Disability History Month
UK Disability History Month (UKDHM) is an annual event creating a platform to focus on the history of the struggle for equality and human rights.Read further information on events and activities.
Why tell Kent that you are disabled?
- So we can make reasonable adjustments to help you study
- So staff understand any difficulties you may have and how to help
Types of disability
In the UK, half a million adults are thought to have an Autistic Spectrum Condition. Autism is a lifelong developmental disability that affects how people perceive the world and interact with others.
If you are autistic, you are autistic for life; autism is not an illness or disease and cannot be 'cured'.
Often people feel being autistic is a fundamental aspect of their identity. Autistic people see, hear and feel the world differently to other people, but being autistic will affect them in different ways.
About 10% of the UK population are thought to be affected by dyslexia. It affects many more men than women. People with dyslexia have difficulties with reading, writing and spelling. They may struggle with tasks such as:
- writing or structuring documents
- remembering instructions
- note taking
Potential strengths of people with dyslexia include creative and innovative thinking and good communication skills.
Support for an individual with dyslexia may include:
- providing text-to-speech or speech-to-text software
- allowing meetings or training events to be recorded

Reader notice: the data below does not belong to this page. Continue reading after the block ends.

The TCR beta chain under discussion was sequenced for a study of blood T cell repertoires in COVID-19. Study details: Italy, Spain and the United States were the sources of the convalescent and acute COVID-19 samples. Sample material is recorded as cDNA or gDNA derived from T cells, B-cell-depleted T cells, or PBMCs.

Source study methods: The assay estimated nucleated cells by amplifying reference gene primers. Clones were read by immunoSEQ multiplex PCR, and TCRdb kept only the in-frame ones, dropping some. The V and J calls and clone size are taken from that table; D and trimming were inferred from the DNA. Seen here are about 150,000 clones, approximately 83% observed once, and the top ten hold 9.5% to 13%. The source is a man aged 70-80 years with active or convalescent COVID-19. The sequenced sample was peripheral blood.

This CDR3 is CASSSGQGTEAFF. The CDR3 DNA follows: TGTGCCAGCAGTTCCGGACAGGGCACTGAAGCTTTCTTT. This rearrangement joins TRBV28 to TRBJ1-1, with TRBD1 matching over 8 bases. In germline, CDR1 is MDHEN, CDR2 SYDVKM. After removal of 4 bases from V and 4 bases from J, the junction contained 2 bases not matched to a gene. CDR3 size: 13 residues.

- giving instructions verbally
- providing written information on coloured paper
Someone with a hearing impairment may have:
- partial or complete hearing loss
- had their impairment from birth or it may have increased gradually over time
- a temporary or permanent impairment.
Adjustments for students with a hearing impairment could include:
- use subtitles or provide transcripts for video
- break up content with sub-headings, images and videos
- let users ask for their preferred communication support when booking appointments.
Mental Health conditions cover a wide range of illnesses which can affect how people feel, think and behave. They can include:
- bipolar disorder
According to the Mental Health Foundation, 1 in 4 people experience a problem with their mental health every year.
A physical impairment is one which limits a person’s ability to do physical activity such as walking. Physical impairments can be permanent or temporary.
Many people with physical impairments have mobility aids to assist them. The University provides reasonable adjustments for students with physically impairments which include, but are not limited to:
- providing assistive computer equipment such as modifications to hardware or voice activated software
- agreeing an emergency evacuation procedure if assistance is required
- a team of support workers such as note-takers, readers, mobility enablers, amanuenses and personal assistants
- provision for students who require adapted rooms or who have serious medical conditions to live in on-campus accommodation
- special car parking bays are reserved for students who have access difficulties
- a number of teaching rooms and seminar rooms have been specially adapted for students with disabilities.
Stammering (also called stuttering) is a speech/fluency difficulty where the person has speech blocks (getting stuck on one sound; a silent block is when nothing comes out at all), prolongations (stretching sounds out), or repetitions of sounds.
It is individual. Each person stammers differently, and this can vary from one day or situation to another. The person may also avoid words and situations because of anxiety and strong feelings about their stammering